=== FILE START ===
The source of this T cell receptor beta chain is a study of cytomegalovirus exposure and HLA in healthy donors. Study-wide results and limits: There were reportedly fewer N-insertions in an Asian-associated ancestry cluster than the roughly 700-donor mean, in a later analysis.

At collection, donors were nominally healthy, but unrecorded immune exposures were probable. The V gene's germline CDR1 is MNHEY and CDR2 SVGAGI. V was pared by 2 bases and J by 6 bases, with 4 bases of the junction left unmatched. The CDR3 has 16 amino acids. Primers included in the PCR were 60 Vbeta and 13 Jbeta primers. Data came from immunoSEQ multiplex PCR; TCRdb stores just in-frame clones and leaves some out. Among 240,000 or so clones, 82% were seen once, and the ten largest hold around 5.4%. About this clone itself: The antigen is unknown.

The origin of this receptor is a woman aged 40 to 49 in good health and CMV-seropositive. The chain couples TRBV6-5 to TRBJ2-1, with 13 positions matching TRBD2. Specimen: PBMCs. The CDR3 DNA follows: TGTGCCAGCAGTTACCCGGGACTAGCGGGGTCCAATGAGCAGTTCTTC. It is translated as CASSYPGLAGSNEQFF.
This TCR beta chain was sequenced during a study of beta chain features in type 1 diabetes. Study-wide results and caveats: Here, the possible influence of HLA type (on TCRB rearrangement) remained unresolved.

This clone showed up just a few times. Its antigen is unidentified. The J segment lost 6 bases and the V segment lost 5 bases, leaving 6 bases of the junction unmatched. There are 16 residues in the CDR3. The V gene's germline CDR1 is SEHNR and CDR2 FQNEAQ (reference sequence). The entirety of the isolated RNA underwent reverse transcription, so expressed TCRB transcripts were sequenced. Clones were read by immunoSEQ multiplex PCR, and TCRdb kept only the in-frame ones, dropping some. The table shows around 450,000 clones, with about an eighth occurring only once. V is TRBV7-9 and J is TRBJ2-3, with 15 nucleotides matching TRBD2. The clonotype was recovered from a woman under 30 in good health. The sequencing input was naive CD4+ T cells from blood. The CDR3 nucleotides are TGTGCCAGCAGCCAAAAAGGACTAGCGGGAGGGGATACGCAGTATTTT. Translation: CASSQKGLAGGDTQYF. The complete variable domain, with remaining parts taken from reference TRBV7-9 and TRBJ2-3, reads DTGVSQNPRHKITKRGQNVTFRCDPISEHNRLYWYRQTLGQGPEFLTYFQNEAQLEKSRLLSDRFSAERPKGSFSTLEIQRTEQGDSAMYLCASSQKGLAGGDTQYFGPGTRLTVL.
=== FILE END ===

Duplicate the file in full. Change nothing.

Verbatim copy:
The source of this T cell receptor beta chain is a study of cytomegalovirus exposure and HLA in healthy donors. Study-wide results and limits: There were reportedly fewer N-insertions in an Asian-associated ancestry cluster than the roughly 700-donor mean, in a later analysis.

At collection, donors were nominally healthy, but unrecorded immune exposures were probable. The V gene's germline CDR1 is MNHEY and CDR2 SVGAGI. V was pared by 2 bases and J by 6 bases, with 4 bases of the junction left unmatched. The CDR3 has 16 amino acids. Primers included in the PCR were 60 Vbeta and 13 Jbeta primers. Data came from immunoSEQ multiplex PCR; TCRdb stores just in-frame clones and leaves some out. Among 240,000 or so clones, 82% were seen once, and the ten largest hold around 5.4%. About this clone itself: The antigen is unknown.

The origin of this receptor is a woman aged 40 to 49 in good health and CMV-seropositive. The chain couples TRBV6-5 to TRBJ2-1, with 13 positions matching TRBD2. Specimen: PBMCs. The CDR3 DNA follows: TGTGCCAGCAGTTACCCGGGACTAGCGGGGTCCAATGAGCAGTTCTTC. It is translated as CASSYPGLAGSNEQFF.
This TCR beta chain was sequenced during a study of beta chain features in type 1 diabetes. Study-wide results and caveats: Here, the possible influence of HLA type (on TCRB rearrangement) remained unresolved.

This clone showed up just a few times. Its antigen is unidentified. The J segment lost 6 bases and the V segment lost 5 bases, leaving 6 bases of the junction unmatched. There are 16 residues in the CDR3. The V gene's germline CDR1 is SEHNR and CDR2 FQNEAQ (reference sequence). The entirety of the isolated RNA underwent reverse transcription, so expressed TCRB transcripts were sequenced. Clones were read by immunoSEQ multiplex PCR, and TCRdb kept only the in-frame ones, dropping some. The table shows around 450,000 clones, with about an eighth occurring only once. V is TRBV7-9 and J is TRBJ2-3, with 15 nucleotides matching TRBD2. The clonotype was recovered from a woman under 30 in good health. The sequencing input was naive CD4+ T cells from blood. The CDR3 nucleotides are TGTGCCAGCAGCCAAAAAGGACTAGCGGGAGGGGATACGCAGTATTTT. Translation: CASSQKGLAGGDTQYF. The complete variable domain, with remaining parts taken from reference TRBV7-9 and TRBJ2-3, reads DTGVSQNPRHKITKRGQNVTFRCDPISEHNRLYWYRQTLGQGPEFLTYFQNEAQLEKSRLLSDRFSAERPKGSFSTLEIQRTEQGDSAMYLCASSQKGLAGGDTQYFGPGTRLTVL.